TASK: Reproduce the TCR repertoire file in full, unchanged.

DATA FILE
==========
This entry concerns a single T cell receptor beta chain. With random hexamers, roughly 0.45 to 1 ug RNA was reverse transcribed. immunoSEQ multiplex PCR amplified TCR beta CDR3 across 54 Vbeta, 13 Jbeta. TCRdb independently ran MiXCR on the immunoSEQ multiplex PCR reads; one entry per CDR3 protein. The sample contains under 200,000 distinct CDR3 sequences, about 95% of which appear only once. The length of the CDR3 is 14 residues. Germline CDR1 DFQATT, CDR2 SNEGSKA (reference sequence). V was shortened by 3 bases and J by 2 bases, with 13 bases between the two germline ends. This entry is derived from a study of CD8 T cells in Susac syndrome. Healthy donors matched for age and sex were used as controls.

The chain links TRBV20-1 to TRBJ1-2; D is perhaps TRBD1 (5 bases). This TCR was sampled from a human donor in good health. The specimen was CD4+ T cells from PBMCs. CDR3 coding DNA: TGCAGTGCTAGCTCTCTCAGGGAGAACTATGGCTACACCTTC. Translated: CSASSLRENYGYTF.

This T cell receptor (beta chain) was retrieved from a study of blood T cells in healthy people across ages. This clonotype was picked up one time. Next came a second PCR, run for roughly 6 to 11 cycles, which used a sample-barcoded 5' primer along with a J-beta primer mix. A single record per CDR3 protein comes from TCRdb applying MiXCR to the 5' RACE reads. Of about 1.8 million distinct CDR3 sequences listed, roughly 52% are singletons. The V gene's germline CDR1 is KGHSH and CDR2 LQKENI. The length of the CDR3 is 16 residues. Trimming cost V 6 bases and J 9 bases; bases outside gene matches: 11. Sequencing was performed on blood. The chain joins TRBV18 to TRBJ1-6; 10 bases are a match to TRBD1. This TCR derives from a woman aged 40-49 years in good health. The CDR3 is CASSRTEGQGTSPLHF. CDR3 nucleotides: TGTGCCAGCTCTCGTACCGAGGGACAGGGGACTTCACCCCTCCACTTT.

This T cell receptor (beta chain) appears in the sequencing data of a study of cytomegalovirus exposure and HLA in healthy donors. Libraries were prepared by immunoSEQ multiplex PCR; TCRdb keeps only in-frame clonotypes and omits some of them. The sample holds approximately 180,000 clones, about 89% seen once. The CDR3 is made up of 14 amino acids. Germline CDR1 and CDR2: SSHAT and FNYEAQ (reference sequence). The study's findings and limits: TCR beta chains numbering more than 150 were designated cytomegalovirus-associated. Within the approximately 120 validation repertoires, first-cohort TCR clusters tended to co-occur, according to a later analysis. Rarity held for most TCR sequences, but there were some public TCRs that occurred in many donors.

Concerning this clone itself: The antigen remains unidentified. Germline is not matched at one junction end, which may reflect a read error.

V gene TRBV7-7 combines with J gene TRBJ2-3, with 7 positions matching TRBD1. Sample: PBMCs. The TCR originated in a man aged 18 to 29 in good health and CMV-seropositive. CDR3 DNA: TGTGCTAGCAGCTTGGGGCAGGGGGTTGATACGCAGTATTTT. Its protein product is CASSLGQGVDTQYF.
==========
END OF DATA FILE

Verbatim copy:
This entry concerns a single T cell receptor beta chain. With random hexamers, roughly 0.45 to 1 ug RNA was reverse transcribed. immunoSEQ multiplex PCR amplified TCR beta CDR3 across 54 Vbeta, 13 Jbeta. TCRdb independently ran MiXCR on the immunoSEQ multiplex PCR reads; one entry per CDR3 protein. The sample contains under 200,000 distinct CDR3 sequences, about 95% of which appear only once. The length of the CDR3 is 14 residues. Germline CDR1 DFQATT, CDR2 SNEGSKA (reference sequence). V was shortened by 3 bases and J by 2 bases, with 13 bases between the two germline ends. This entry is derived from a study of CD8 T cells in Susac syndrome. Healthy donors matched for age and sex were used as controls.

The chain links TRBV20-1 to TRBJ1-2; D is perhaps TRBD1 (5 bases). This TCR was sampled from a human donor in good health. The specimen was CD4+ T cells from PBMCs. CDR3 coding DNA: TGCAGTGCTAGCTCTCTCAGGGAGAACTATGGCTACACCTTC. Translated: CSASSLRENYGYTF.

This T cell receptor (beta chain) was retrieved from a study of blood T cells in healthy people across ages. This clonotype was picked up one time. Next came a second PCR, run for roughly 6 to 11 cycles, which used a sample-barcoded 5' primer along with a J-beta primer mix. A single record per CDR3 protein comes from TCRdb applying MiXCR to the 5' RACE reads. Of about 1.8 million distinct CDR3 sequences listed, roughly 52% are singletons. The V gene's germline CDR1 is KGHSH and CDR2 LQKENI. The length of the CDR3 is 16 residues. Trimming cost V 6 bases and J 9 bases; bases outside gene matches: 11. Sequencing was performed on blood. The chain joins TRBV18 to TRBJ1-6; 10 bases are a match to TRBD1. This TCR derives from a woman aged 40-49 years in good health. The CDR3 is CASSRTEGQGTSPLHF. CDR3 nucleotides: TGTGCCAGCTCTCGTACCGAGGGACAGGGGACTTCACCCCTCCACTTT.

This T cell receptor (beta chain) appears in the sequencing data of a study of cytomegalovirus exposure and HLA in healthy donors. Libraries were prepared by immunoSEQ multiplex PCR; TCRdb keeps only in-frame clonotypes and omits some of them. The sample holds approximately 180,000 clones, about 89% seen once. The CDR3 is made up of 14 amino acids. Germline CDR1 and CDR2: SSHAT and FNYEAQ (reference sequence). The study's findings and limits: TCR beta chains numbering more than 150 were designated cytomegalovirus-associated. Within the approximately 120 validation repertoires, first-cohort TCR clusters tended to co-occur, according to a later analysis. Rarity held for most TCR sequences, but there were some public TCRs that occurred in many donors.

Concerning this clone itself: The antigen remains unidentified. Germline is not matched at one junction end, which may reflect a read error.

V gene TRBV7-7 combines with J gene TRBJ2-3, with 7 positions matching TRBD1. Sample: PBMCs. The TCR originated in a man aged 18 to 29 in good health and CMV-seropositive. CDR3 DNA: TGTGCTAGCAGCTTGGGGCAGGGGGTTGATACGCAGTATTTT. Its protein product is CASSLGQGVDTQYF.